I my early exploration into bar construction I saw posts from Mark Groshens on Power Kite Forum describing longthrow bar construction. The concept is to build a control system with lots of travel for the bar. This allows for a large and rapid depower. In some designs there is enough travel to reach zero bar pressure and the absolute maximum depower the kite can provide.
The work Mark described was with Arcs and is documented in the Arc Setup FAQ, specifically the section Control Bars - Custom Designs. The Arc Setup FAQ describes a long throw design with a doubled trim line, trim control below the bar, an adjustable line stopper that bends the paths of the pair of trim lines.
The stopper ball can be moved up and down the trim line while underway to limit the maximum excursion of the bar up the trim line. The bend in the trim line path allows the ball to hold its position with bar pressure against. At least that’s the idea. I never built a stopper exactly like the one shown here. I wasn’t sure the bars I was using would bend the line back and create the friction needed to keep the stopper in place. The bars shown in the design are, I believe, from Peter Lynn ‘04 or ‘07 control systems. These bars have a fairly narrow, perfectly round hole for the trim line. Such a passageway would force the trim lines together regardless of orientation. Some of the bars I was using had ovalized bores which I feared would catch on the spread trim lines coming out of the single-piece stopper. As such, I never made or tested this stopper. Having not tested it, I can only speculate how exactly the stopper would have behaved.
I elected to build my stoppers in two pieces: A block above to spread the trim lines on the pilot’s side with a ball below to bring them back together. The critical bend in the lines happens between the block and the ball. To make them function as a unit with single-handed control, they are joined with a segment of shock cord.
To move the two piece stopper you push the block toward the kite or pull the ball towards yourself. When the bar hits the ball, the ball will settle into the block, bend the trim line and not move further.
My first blocks were made of wood, but it proved problematic to manufacture. I quickly moved to Delrin acetal. Delrin is easy to work with wood-working tools, but lacks the complexities of wood grain. It’s stable in moisture and slippery against line, plastic, metal and wood.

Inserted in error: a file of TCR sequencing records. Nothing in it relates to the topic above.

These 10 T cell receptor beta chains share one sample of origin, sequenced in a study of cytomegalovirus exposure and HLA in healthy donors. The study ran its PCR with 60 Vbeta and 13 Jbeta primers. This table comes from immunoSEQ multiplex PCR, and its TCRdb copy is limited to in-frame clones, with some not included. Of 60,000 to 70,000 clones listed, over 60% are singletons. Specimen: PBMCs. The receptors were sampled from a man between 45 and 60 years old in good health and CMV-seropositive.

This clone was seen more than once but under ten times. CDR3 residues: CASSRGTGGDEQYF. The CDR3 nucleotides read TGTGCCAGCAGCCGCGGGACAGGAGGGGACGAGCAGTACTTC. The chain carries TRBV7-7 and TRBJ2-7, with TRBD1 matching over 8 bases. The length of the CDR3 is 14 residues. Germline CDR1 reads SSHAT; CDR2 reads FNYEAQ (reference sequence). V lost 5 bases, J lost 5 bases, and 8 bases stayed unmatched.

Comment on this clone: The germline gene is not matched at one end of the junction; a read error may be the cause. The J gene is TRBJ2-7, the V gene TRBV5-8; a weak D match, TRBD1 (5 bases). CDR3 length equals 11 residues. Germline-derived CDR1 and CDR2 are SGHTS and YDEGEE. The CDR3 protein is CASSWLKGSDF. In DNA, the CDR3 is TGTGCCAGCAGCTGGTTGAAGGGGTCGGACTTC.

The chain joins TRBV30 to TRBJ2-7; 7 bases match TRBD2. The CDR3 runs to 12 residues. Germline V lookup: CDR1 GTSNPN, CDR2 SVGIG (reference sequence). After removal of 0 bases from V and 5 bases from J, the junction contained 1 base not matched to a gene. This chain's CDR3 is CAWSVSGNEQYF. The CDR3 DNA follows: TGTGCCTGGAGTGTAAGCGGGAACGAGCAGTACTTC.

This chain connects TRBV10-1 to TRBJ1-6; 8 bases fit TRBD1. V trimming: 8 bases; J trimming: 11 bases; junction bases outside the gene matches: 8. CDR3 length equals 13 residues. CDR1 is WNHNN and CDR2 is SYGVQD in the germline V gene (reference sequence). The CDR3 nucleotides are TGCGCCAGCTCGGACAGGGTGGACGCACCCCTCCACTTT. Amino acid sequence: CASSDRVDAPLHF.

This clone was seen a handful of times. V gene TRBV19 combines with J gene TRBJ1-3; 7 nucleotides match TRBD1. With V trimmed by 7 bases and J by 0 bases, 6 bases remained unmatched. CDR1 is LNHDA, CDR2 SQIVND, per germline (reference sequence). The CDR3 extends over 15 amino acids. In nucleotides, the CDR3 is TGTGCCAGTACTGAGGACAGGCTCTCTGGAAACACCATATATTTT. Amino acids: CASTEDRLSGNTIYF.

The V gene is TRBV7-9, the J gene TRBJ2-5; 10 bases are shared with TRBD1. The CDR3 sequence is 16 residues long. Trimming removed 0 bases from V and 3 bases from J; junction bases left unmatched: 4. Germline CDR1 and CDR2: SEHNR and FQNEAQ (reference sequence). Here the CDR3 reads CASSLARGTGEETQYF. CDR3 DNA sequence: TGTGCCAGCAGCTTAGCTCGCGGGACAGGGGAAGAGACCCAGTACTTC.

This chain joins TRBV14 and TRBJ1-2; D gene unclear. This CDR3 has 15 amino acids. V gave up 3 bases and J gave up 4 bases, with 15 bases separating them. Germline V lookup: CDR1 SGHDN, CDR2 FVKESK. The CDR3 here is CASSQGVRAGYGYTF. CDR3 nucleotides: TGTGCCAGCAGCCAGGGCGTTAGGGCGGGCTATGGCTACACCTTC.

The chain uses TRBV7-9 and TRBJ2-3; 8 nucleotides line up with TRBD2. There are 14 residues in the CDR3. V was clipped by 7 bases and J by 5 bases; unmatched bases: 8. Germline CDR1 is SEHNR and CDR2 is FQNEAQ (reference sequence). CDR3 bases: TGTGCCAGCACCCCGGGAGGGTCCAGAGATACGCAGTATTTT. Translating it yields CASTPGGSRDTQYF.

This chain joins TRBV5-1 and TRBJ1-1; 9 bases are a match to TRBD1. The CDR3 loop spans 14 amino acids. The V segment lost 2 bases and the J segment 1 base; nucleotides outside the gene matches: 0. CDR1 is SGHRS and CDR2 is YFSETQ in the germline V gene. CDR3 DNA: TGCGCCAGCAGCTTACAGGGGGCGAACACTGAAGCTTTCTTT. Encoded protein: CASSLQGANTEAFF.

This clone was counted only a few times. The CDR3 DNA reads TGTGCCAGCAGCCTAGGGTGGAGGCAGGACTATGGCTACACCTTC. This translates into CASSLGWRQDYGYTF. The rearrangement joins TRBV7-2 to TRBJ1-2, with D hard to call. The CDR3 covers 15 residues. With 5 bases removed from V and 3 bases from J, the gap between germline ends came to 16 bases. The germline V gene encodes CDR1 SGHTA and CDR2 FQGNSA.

The very first blocks had parallel pathways for the trim line. These stopped the bar just fine but the spread of the trim lines above the block was problematic. If you have a ring between the block and the cleat, gravity will send the ring down onto the spread trim line and cause the ring to stick. With the trim lines pressing against its inner diameter, the ring can’t spin freely when it needs to. The jammed ring can also impede the block’s motion up the trim line when the pilot pushes it. The ideal dimensions allow the ring to rest on top of the block without any pressure on the trim line.
Another more subtle issue is the minimum distance between the block and the cleat. As the trim lines enter the cleat, they can be adjacent to one another. If they are not adjacent to one another as they exit the block, they must take an angled path and the block cannot be pushed all the way to the cleat. It’s a small thing but for shorter pilots every millimeter between yourself and the cleat is a problem.
The ball on the bottom of the stopper controls the interface of the stopper and the bar. Bringing the trim lines back together assures they can never press against the bore of the bar. The trim lines won’t impede travel or spin. Nor will they cause unnecessary abrasion of the bar’s bore.
Using a sphere and a round rim on the kite-side of the bar’s bore assures the bar can self-center on the trim line and spin freely. The low friction of the Delrin further reduces impediments to a free spinning bar. These features allow the bar to spin freely even under high load if that is desired.
The result of this work is a stopper that stays where you leave it. Repeated slams of the bar against the stopper do not move it. In steady winds and long runs you can set it where you want it and fly the kite with two fingers on the tip of the bar. If you are on a 20 minute tack this can be quite a relief.
If you are flying at full speed you can set it just shy of where you would start sliding and fine tune the position with your hand pulling the bar just millimeters off the stopper. Should you loose your grip or have to let go for a moment the bar will rest on the stopper at near full load while you readjust.
If I’m jibing a lot I’ll often set the stopper out a bit so that I have a moderate amount of load even when I let go of the bar. I’ll let go of the bar briefly during the jibe as the kite is passing through the power zone. At the same time I kick the bar to untwist the lines. Moments later the twists are out of the line and the kite has passed through the power zone. Before the kite reaches the edge of the wind window and I grab the bar and trim the kite for cruising again.
If conditions are gusty push the stopper all the way to the cleat. This gives you access to the full range of depower when you let go of the bar.
If you hand your kite to a shorter flying who lacks your wing span, the stopper is quick hack to make the adjustments they need. Just pull the stopper in a little, trim the kite in to match via the cleat and give the kite to the other pilot. They might not be able to reach the cleat, but the bar and stopper will never be too far away. The stopper is never any further away than you can push it.
This the early design of the stopper created before I made accommodations for a flag line. That’s an article for another day, but everything here still applies when solving that problem.